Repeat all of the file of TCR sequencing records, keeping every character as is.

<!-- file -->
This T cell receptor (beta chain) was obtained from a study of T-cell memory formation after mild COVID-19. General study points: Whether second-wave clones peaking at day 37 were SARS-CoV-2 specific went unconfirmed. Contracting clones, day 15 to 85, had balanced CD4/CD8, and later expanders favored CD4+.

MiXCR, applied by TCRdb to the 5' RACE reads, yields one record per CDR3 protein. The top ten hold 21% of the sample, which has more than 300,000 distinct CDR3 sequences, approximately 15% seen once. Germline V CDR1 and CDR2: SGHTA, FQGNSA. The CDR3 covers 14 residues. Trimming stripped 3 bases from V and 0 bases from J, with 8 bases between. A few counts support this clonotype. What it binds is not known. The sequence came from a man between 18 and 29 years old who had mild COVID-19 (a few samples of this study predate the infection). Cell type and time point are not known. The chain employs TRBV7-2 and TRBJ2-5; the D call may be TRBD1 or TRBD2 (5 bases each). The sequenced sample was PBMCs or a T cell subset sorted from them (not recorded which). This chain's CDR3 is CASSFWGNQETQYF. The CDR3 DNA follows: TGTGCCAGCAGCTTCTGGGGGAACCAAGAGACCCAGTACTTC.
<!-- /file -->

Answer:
This T cell receptor (beta chain) was obtained from a study of T-cell memory formation after mild COVID-19. General study points: Whether second-wave clones peaking at day 37 were SARS-CoV-2 specific went unconfirmed. Contracting clones, day 15 to 85, had balanced CD4/CD8, and later expanders favored CD4+.

MiXCR, applied by TCRdb to the 5' RACE reads, yields one record per CDR3 protein. The top ten hold 21% of the sample, which has more than 300,000 distinct CDR3 sequences, approximately 15% seen once. Germline V CDR1 and CDR2: SGHTA, FQGNSA. The CDR3 covers 14 residues. Trimming stripped 3 bases from V and 0 bases from J, with 8 bases between. A few counts support this clonotype. What it binds is not known. The sequence came from a man between 18 and 29 years old who had mild COVID-19 (a few samples of this study predate the infection). Cell type and time point are not known. The chain employs TRBV7-2 and TRBJ2-5; the D call may be TRBD1 or TRBD2 (5 bases each). The sequenced sample was PBMCs or a T cell subset sorted from them (not recorded which). This chain's CDR3 is CASSFWGNQETQYF. The CDR3 DNA follows: TGTGCCAGCAGCTTCTGGGGGAACCAAGAGACCCAGTACTTC.